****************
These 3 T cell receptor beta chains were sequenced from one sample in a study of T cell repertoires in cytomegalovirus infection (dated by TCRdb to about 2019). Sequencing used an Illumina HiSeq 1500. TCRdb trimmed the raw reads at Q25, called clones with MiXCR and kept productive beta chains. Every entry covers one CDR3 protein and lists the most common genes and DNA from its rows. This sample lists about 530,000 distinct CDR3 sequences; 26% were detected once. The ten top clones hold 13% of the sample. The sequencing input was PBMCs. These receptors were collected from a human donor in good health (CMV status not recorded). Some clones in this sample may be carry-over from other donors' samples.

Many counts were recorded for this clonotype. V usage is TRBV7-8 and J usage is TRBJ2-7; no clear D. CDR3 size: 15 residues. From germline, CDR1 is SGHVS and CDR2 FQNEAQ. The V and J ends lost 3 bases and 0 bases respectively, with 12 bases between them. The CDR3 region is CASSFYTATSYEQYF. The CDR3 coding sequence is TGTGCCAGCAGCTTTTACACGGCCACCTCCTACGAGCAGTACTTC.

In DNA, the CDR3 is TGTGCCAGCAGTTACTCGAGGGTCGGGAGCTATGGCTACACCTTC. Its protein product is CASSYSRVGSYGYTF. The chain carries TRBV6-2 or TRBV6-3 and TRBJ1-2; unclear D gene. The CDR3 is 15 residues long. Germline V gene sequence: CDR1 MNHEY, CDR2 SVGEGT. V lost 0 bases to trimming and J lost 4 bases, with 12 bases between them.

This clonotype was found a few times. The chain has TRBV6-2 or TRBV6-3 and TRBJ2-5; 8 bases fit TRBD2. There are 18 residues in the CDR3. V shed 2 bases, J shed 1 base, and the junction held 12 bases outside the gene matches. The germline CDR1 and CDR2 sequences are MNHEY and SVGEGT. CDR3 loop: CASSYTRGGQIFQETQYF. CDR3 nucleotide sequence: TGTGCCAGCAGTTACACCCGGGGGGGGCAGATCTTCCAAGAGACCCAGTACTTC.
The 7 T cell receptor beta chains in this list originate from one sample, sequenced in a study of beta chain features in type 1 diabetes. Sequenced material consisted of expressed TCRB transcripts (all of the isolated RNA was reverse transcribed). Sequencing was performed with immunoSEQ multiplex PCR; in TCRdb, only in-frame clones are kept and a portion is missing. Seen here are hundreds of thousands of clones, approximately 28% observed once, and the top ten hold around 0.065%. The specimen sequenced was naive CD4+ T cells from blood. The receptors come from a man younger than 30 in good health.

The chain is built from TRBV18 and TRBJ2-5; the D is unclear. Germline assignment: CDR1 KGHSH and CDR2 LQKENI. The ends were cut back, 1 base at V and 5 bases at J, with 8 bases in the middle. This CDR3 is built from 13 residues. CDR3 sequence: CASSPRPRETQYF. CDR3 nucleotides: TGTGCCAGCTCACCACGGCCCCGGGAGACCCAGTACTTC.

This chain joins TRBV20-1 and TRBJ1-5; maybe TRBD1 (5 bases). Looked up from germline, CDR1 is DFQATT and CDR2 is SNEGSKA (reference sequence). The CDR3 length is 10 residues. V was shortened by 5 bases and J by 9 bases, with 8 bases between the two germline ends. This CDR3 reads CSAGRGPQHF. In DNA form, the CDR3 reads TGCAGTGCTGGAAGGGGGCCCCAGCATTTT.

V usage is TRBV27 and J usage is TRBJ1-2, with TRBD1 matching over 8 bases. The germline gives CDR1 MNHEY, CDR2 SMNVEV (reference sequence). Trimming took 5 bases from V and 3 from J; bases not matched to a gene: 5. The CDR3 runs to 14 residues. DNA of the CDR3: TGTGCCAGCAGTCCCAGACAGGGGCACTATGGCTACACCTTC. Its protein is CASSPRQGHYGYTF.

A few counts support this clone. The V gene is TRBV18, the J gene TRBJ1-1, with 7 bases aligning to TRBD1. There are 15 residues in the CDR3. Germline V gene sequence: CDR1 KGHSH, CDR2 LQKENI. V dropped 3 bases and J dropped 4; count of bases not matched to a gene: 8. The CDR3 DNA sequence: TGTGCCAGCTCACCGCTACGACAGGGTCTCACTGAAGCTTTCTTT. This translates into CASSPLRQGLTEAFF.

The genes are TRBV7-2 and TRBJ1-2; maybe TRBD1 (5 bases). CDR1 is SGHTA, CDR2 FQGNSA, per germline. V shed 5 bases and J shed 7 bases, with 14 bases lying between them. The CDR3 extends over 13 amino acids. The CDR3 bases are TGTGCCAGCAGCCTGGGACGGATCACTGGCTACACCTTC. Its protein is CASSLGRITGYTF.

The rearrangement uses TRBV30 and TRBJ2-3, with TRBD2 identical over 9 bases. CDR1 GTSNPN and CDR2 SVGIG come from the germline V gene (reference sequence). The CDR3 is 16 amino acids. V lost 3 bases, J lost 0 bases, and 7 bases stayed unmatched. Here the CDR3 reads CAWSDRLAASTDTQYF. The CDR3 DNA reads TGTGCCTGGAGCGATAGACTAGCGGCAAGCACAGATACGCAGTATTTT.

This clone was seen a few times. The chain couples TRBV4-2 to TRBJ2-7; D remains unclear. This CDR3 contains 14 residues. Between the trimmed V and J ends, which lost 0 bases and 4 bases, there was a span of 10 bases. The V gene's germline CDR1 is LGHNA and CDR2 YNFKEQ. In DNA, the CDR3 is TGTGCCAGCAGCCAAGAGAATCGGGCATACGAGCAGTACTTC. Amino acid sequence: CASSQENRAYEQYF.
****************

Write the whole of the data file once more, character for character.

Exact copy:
These 3 T cell receptor beta chains were sequenced from one sample in a study of T cell repertoires in cytomegalovirus infection (dated by TCRdb to about 2019). Sequencing used an Illumina HiSeq 1500. TCRdb trimmed the raw reads at Q25, called clones with MiXCR and kept productive beta chains. Every entry covers one CDR3 protein and lists the most common genes and DNA from its rows. This sample lists about 530,000 distinct CDR3 sequences; 26% were detected once. The ten top clones hold 13% of the sample. The sequencing input was PBMCs. These receptors were collected from a human donor in good health (CMV status not recorded). Some clones in this sample may be carry-over from other donors' samples.

Many counts were recorded for this clonotype. V usage is TRBV7-8 and J usage is TRBJ2-7; no clear D. CDR3 size: 15 residues. From germline, CDR1 is SGHVS and CDR2 FQNEAQ. The V and J ends lost 3 bases and 0 bases respectively, with 12 bases between them. The CDR3 region is CASSFYTATSYEQYF. The CDR3 coding sequence is TGTGCCAGCAGCTTTTACACGGCCACCTCCTACGAGCAGTACTTC.

In DNA, the CDR3 is TGTGCCAGCAGTTACTCGAGGGTCGGGAGCTATGGCTACACCTTC. Its protein product is CASSYSRVGSYGYTF. The chain carries TRBV6-2 or TRBV6-3 and TRBJ1-2; unclear D gene. The CDR3 is 15 residues long. Germline V gene sequence: CDR1 MNHEY, CDR2 SVGEGT. V lost 0 bases to trimming and J lost 4 bases, with 12 bases between them.

This clonotype was found a few times. The chain has TRBV6-2 or TRBV6-3 and TRBJ2-5; 8 bases fit TRBD2. There are 18 residues in the CDR3. V shed 2 bases, J shed 1 base, and the junction held 12 bases outside the gene matches. The germline CDR1 and CDR2 sequences are MNHEY and SVGEGT. CDR3 loop: CASSYTRGGQIFQETQYF. CDR3 nucleotide sequence: TGTGCCAGCAGTTACACCCGGGGGGGGCAGATCTTCCAAGAGACCCAGTACTTC.
The 7 T cell receptor beta chains in this list originate from one sample, sequenced in a study of beta chain features in type 1 diabetes. Sequenced material consisted of expressed TCRB transcripts (all of the isolated RNA was reverse transcribed). Sequencing was performed with immunoSEQ multiplex PCR; in TCRdb, only in-frame clones are kept and a portion is missing. Seen here are hundreds of thousands of clones, approximately 28% observed once, and the top ten hold around 0.065%. The specimen sequenced was naive CD4+ T cells from blood. The receptors come from a man younger than 30 in good health.

The chain is built from TRBV18 and TRBJ2-5; the D is unclear. Germline assignment: CDR1 KGHSH and CDR2 LQKENI. The ends were cut back, 1 base at V and 5 bases at J, with 8 bases in the middle. This CDR3 is built from 13 residues. CDR3 sequence: CASSPRPRETQYF. CDR3 nucleotides: TGTGCCAGCTCACCACGGCCCCGGGAGACCCAGTACTTC.

This chain joins TRBV20-1 and TRBJ1-5; maybe TRBD1 (5 bases). Looked up from germline, CDR1 is DFQATT and CDR2 is SNEGSKA (reference sequence). The CDR3 length is 10 residues. V was shortened by 5 bases and J by 9 bases, with 8 bases between the two germline ends. This CDR3 reads CSAGRGPQHF. In DNA form, the CDR3 reads TGCAGTGCTGGAAGGGGGCCCCAGCATTTT.

V usage is TRBV27 and J usage is TRBJ1-2, with TRBD1 matching over 8 bases. The germline gives CDR1 MNHEY, CDR2 SMNVEV (reference sequence). Trimming took 5 bases from V and 3 from J; bases not matched to a gene: 5. The CDR3 runs to 14 residues. DNA of the CDR3: TGTGCCAGCAGTCCCAGACAGGGGCACTATGGCTACACCTTC. Its protein is CASSPRQGHYGYTF.

A few counts support this clone. The V gene is TRBV18, the J gene TRBJ1-1, with 7 bases aligning to TRBD1. There are 15 residues in the CDR3. Germline V gene sequence: CDR1 KGHSH, CDR2 LQKENI. V dropped 3 bases and J dropped 4; count of bases not matched to a gene: 8. The CDR3 DNA sequence: TGTGCCAGCTCACCGCTACGACAGGGTCTCACTGAAGCTTTCTTT. This translates into CASSPLRQGLTEAFF.

The genes are TRBV7-2 and TRBJ1-2; maybe TRBD1 (5 bases). CDR1 is SGHTA, CDR2 FQGNSA, per germline. V shed 5 bases and J shed 7 bases, with 14 bases lying between them. The CDR3 extends over 13 amino acids. The CDR3 bases are TGTGCCAGCAGCCTGGGACGGATCACTGGCTACACCTTC. Its protein is CASSLGRITGYTF.

The rearrangement uses TRBV30 and TRBJ2-3, with TRBD2 identical over 9 bases. CDR1 GTSNPN and CDR2 SVGIG come from the germline V gene (reference sequence). The CDR3 is 16 amino acids. V lost 3 bases, J lost 0 bases, and 7 bases stayed unmatched. Here the CDR3 reads CAWSDRLAASTDTQYF. The CDR3 DNA reads TGTGCCTGGAGCGATAGACTAGCGGCAAGCACAGATACGCAGTATTTT.

This clone was seen a few times. The chain couples TRBV4-2 to TRBJ2-7; D remains unclear. This CDR3 contains 14 residues. Between the trimmed V and J ends, which lost 0 bases and 4 bases, there was a span of 10 bases. The V gene's germline CDR1 is LGHNA and CDR2 YNFKEQ. In DNA, the CDR3 is TGTGCCAGCAGCCAAGAGAATCGGGCATACGAGCAGTACTTC. Amino acid sequence: CASSQENRAYEQYF.